Edinburgh’s festival reputation might centre on the summer marathons of the Fringe and the International Festival, but increasingly it is becoming worthwhile to keep an eye on the smaller programmes. The Edinburgh Iranian Festival is a great example of a festival vehicle that has grown from strength to strength since its first appearance in 2009. Driven at heart by a cadre of dedicated volunteers and the Iranian ex-pat community, the festival’s aim of promoting Iranian culture during a time of political pressure is simple and persuasive.
Promoted by the Edinburgh Iranian Festival as a “unique and one-off collaboration”, a highlight of this year’s programme is the evening Classical Concert staged at the Assembly Hall. Featuring the debut Scottish performance of the vocalist Darya Dadvar, the renowned Iranian-born singer formally trained in Toulouse, along with the virtuosic conductor, composer and violinist Amin Keshmiri, the concert certainly delivers on this promise by bringing together two of the most innovative Iranian artists performing today. Moving between the scales of humour and sincerity, the broad brush of history and the intimacy of human understanding, the concert conjures all that is best about classical music and the cultural exchange it can enable.
In an impressive feat of multi-tasking, Glasgow-based Amin Keshmiri conducts an ensemble of string and woodwind colleagues from the Royal Conservatoire of Scotland, narrates the musical journey and personally performs a number of additional pieces himself. The aim of the concert, Keshmiri explained, is to celebrate both western and eastern music, to pay tribute to the universality of musical inspiration and acknowledge the broad diversity of the audience and sponsors who have made the festival possible.
Rather unexpectedly, therefore, the concert opens with an invigorating rendition of Mozart’s Eine Kleine Nachtmusik. It is a canny piece of music to open proceedings, being one of those few instantly recognisable and infuriatingly unnameable western classical compositions that have permeated deeply into the popular consciousness. Or perhaps that should be the western popular consciousness? Perhaps more than a few audience members reflect on the habit of hearing without listening; and the musical assumptions we can fall into as a result of this habit when given rein. For example, seeing classical music as something intrinsically “western” and thereby approaching different classical genres with the monolithic categorisation of “world music”. Or the even more terminal assumption of seeing classical music, whatever its origin, as “old music” with no relevance for the complicated times we live in.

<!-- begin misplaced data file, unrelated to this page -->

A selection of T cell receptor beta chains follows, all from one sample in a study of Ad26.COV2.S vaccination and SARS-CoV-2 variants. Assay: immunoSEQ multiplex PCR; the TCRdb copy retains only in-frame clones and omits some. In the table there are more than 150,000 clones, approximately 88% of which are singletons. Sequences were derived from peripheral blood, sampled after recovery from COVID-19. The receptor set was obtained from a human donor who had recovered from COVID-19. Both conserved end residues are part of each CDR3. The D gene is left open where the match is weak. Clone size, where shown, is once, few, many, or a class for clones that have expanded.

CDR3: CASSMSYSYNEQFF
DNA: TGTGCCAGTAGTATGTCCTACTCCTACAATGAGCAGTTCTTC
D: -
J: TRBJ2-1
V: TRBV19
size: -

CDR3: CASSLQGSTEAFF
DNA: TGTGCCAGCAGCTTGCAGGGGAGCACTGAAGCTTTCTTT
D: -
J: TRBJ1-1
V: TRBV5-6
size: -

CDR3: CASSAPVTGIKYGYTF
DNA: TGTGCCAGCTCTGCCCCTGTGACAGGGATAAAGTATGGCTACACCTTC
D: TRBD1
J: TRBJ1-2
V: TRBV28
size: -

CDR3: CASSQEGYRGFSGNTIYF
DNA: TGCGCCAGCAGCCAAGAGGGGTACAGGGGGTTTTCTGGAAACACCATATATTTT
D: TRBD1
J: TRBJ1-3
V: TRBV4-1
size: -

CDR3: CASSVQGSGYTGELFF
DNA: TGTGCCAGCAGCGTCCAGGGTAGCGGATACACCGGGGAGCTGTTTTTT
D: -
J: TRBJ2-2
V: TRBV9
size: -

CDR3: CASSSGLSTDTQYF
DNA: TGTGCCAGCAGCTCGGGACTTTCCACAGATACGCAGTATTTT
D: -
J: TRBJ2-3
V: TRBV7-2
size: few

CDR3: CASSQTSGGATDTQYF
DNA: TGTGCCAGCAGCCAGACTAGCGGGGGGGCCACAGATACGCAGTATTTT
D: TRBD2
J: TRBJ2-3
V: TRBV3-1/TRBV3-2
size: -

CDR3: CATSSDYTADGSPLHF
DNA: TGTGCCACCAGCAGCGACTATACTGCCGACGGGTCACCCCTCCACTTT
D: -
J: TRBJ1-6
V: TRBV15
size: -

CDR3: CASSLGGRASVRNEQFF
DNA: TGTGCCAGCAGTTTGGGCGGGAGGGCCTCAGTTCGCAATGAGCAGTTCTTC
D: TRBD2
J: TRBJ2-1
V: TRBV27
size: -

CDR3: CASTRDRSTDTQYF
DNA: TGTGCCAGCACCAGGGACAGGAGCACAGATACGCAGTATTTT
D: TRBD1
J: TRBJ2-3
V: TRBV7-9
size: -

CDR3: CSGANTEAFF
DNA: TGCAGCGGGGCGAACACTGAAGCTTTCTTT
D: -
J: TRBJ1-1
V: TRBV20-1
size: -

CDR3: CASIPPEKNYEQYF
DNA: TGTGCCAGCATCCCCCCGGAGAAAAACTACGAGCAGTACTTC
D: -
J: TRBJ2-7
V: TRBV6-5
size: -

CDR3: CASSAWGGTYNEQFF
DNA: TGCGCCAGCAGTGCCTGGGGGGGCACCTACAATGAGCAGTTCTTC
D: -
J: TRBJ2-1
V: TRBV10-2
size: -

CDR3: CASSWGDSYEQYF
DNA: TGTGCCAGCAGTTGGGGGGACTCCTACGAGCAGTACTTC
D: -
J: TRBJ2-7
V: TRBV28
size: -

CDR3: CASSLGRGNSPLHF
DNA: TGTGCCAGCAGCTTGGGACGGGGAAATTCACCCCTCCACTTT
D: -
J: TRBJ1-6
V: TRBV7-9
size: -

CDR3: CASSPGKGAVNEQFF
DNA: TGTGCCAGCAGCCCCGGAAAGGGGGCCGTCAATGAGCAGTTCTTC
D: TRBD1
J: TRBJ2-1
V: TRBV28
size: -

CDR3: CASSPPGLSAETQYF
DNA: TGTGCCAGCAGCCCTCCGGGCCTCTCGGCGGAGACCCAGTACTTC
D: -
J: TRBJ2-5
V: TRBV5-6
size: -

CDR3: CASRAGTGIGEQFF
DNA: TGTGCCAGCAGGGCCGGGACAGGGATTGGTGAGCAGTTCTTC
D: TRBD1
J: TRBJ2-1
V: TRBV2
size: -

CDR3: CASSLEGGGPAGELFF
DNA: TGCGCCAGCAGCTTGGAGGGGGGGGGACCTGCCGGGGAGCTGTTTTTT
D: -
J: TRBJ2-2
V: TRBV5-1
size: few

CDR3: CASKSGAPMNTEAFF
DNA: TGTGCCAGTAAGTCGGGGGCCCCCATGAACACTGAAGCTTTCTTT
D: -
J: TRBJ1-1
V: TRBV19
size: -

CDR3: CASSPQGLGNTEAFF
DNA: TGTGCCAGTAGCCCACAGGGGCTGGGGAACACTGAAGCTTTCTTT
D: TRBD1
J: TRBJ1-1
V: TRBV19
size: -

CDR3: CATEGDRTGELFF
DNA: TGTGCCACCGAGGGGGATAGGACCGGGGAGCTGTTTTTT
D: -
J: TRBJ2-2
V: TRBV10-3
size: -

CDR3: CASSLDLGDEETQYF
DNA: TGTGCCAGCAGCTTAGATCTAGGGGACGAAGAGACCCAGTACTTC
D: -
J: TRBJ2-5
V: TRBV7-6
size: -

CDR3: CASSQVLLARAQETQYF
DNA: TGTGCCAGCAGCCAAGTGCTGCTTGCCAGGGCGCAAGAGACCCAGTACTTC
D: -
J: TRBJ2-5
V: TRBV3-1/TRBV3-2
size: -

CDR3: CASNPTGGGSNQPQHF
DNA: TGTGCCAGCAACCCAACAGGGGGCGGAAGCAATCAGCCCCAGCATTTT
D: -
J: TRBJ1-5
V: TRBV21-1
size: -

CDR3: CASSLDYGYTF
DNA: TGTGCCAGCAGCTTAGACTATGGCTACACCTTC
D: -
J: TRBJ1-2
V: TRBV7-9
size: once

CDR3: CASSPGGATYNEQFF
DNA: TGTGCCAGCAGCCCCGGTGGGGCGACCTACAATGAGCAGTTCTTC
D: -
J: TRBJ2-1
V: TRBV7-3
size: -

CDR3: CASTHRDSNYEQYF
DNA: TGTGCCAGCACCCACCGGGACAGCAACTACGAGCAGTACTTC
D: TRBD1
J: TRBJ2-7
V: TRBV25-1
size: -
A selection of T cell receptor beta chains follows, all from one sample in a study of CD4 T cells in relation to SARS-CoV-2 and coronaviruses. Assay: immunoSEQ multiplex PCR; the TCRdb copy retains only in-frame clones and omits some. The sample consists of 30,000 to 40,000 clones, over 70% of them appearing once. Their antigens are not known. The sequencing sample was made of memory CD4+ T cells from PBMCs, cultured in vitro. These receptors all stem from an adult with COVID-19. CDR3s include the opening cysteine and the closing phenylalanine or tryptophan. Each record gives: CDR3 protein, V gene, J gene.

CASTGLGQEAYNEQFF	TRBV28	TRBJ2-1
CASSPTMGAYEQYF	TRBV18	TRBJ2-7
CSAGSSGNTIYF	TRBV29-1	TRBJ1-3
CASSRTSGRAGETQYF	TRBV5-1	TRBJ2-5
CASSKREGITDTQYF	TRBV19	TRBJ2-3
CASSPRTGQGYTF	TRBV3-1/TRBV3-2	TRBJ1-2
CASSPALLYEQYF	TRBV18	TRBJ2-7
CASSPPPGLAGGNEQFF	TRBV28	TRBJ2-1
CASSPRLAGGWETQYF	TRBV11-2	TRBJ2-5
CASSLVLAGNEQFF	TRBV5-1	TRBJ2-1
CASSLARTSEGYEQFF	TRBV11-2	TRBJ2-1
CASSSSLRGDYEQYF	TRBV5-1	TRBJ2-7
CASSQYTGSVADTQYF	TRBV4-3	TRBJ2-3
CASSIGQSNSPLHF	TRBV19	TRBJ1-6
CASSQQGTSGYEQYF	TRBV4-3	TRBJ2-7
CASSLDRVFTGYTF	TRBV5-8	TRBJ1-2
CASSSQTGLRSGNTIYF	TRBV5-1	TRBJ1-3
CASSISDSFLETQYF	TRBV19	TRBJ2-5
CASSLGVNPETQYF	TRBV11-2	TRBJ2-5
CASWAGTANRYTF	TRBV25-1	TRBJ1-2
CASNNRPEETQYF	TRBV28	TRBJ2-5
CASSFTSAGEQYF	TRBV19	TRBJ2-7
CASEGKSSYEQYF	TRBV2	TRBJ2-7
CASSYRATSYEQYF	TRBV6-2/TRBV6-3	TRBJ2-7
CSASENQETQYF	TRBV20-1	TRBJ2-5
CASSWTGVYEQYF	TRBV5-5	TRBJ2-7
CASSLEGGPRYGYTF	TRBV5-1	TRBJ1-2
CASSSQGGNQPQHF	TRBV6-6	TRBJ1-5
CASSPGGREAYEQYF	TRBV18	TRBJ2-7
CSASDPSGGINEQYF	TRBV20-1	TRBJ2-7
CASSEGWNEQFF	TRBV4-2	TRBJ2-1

Though there are several interludes of western music to follow, including Darya Dadvar’s charismatic rendition of L’armour est un oiseau rebelle from Carmen, the most touching moments came with the Iranian and Middle Eastern compositions. Keshmiri showcases both his own prodigious skill with the violin as well as the full, dramatic urgency of the violin as an instrument, leading the orchestra through his Shooshtari for violin and orchestra arrangement. A brief narrative regarding the founding of his Arezoo Symphony Orchestra in memory of his sister, followed by a recollection of being a young boy in Iran obsessed with snatches of the source music, contextualise the piece still further.
Darya Dadvar’s performances are absorbing and seemingly effortless, switching smoothly between European languages and the various native languages of Iran. The most memorable moment comes with a soaring a capella performance of Sarzamin e man, a song derived from the Dari Persian language. Ms. Dadvar movingly dedicates one song to Syria and particularly to Syrian women.
The levels of skill and dedication embodied in the performances of Dadvar and Keshmiri make the concert fantastic to watch, but it is really the humour and character that make it unforgettable. For one thing, through both accident and design, the concert fondly explores the sheer messiness of history. When singing the song considered by many to be the first national anthem of Iran, this is accompanied by light-hearted confessions that the song was in fact first composed by a Frenchman. Similarly, upon being presented with scarves woven of the world peace tartan, the performers were told that this tartan had first been produced by an Edinburgh-based Iranian tailor.
The concert also demonstrates that, far from being the music of a lost era, classical music is today very much alive, pushing new boundaries and forging new, unexpected bridges of cultural understanding. The clear message is that classical music, from wherever it originates, not only belongs to the future, but could have an important role in defining it.